Retired Police Detective, Alex Simpson, is recovering from typhoid and where better to recuperate but at the Kinging Guest Lodge in Cross River State, Nigeria. He knows what a warm welcome he will receive from hotel owner, Ayuba Baba and his wife, Amina, having stayed there before. The other guests are a mixed bunch, each with skeletons in their closets. But when one of them is found murdered, can Alex work out who is the culprit?
Murder at Midnight is an entertaining, cosy mystery that I enjoyed. The book is relatively short and I thought that was a sensible decision; for a first novel in a detective series to be overly ambitious does not always pay off. The narrative in Murder at Midnight has enough twists and turns but is not too complex. Again, given the brevity of the story, Mr Ukah made some good plotting decisions.
Alex Simpson is a good lead; hints of backstory are scattered and he more than capably carries the book. All the hotel guests were nicely realised; Mr Ukah’s attention to physical detailing really brought them alive in the reader’s mind. Mrs Marshall was the standout with her profoundly insightful pearls of wisdom on life and the other guests. She could have been utilised further.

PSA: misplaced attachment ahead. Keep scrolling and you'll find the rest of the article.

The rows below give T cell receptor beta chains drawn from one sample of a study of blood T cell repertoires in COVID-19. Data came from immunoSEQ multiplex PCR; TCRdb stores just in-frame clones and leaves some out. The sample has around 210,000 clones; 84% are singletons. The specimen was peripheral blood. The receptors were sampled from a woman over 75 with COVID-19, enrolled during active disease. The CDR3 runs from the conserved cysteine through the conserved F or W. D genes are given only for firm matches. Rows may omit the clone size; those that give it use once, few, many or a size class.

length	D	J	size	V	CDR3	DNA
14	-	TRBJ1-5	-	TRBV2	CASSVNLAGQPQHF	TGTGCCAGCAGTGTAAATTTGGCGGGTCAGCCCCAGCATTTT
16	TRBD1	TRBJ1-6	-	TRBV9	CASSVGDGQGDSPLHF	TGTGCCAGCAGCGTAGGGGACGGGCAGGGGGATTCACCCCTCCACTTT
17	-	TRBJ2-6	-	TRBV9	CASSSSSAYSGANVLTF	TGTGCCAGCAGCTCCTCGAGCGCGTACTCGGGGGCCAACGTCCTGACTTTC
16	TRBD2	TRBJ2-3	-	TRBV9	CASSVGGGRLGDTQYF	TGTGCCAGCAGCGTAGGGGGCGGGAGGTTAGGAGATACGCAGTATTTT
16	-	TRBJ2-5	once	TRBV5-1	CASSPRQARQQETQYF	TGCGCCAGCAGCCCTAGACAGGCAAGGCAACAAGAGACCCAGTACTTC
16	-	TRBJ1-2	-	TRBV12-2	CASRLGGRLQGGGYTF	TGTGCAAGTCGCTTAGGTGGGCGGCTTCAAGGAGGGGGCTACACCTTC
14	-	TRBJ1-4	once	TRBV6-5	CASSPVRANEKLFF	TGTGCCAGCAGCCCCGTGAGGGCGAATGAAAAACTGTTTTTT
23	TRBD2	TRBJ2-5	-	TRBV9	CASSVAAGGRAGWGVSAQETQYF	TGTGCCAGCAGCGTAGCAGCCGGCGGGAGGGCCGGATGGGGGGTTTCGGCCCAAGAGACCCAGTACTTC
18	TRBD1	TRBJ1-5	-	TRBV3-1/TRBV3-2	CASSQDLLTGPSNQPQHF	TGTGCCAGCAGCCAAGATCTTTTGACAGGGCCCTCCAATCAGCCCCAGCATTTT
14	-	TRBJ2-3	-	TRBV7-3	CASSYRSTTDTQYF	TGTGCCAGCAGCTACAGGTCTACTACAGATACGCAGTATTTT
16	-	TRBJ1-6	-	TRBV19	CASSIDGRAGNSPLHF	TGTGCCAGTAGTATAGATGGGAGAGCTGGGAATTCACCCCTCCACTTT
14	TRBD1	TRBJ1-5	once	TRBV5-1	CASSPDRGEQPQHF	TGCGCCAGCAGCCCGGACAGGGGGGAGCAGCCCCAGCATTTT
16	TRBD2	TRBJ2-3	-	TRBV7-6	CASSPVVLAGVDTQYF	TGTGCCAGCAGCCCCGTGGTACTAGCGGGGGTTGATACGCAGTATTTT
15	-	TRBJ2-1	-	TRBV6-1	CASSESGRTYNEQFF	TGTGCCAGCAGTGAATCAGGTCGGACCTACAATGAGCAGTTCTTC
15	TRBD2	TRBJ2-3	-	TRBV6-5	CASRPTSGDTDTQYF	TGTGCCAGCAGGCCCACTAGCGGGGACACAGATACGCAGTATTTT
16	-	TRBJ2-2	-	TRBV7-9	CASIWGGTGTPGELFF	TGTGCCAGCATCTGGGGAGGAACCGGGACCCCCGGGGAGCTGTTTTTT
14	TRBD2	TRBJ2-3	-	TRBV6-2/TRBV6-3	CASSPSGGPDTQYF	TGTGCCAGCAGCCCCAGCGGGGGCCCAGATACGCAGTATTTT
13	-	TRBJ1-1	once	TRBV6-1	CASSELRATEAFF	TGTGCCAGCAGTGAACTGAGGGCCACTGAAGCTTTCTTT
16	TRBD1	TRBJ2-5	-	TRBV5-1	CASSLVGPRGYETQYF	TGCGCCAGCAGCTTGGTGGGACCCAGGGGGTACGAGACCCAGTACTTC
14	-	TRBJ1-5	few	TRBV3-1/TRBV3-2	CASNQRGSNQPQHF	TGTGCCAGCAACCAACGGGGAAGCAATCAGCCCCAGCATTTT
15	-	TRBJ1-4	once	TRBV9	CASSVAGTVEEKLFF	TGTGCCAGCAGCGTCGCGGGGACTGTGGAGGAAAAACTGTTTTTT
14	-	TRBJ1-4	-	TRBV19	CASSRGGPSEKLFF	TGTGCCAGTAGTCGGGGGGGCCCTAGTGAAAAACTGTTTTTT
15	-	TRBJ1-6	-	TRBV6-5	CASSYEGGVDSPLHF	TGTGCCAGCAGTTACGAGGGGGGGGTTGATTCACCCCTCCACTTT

However, Mr Ukah is careful to ensure that all the guests have a role to play in the events that occur and the hotel setting ably encourages this. At times, there is too much basic, superfluous detail but the prose and dialogue have a slightly archaic tilt which is endearing and works with the narrative.
At the halfway point, we change perspective from that of Alex to a couple of the hotel guests. It’s a well-intentioned strategy but the voices are not always convincing and, consequently, slightly dilute what is a fairly compelling whodunnit.
Notwithstanding, Murder at Midnight is well worth a look for fans of the genre. It’s a very promising beginning and I would certainly read more from this Author.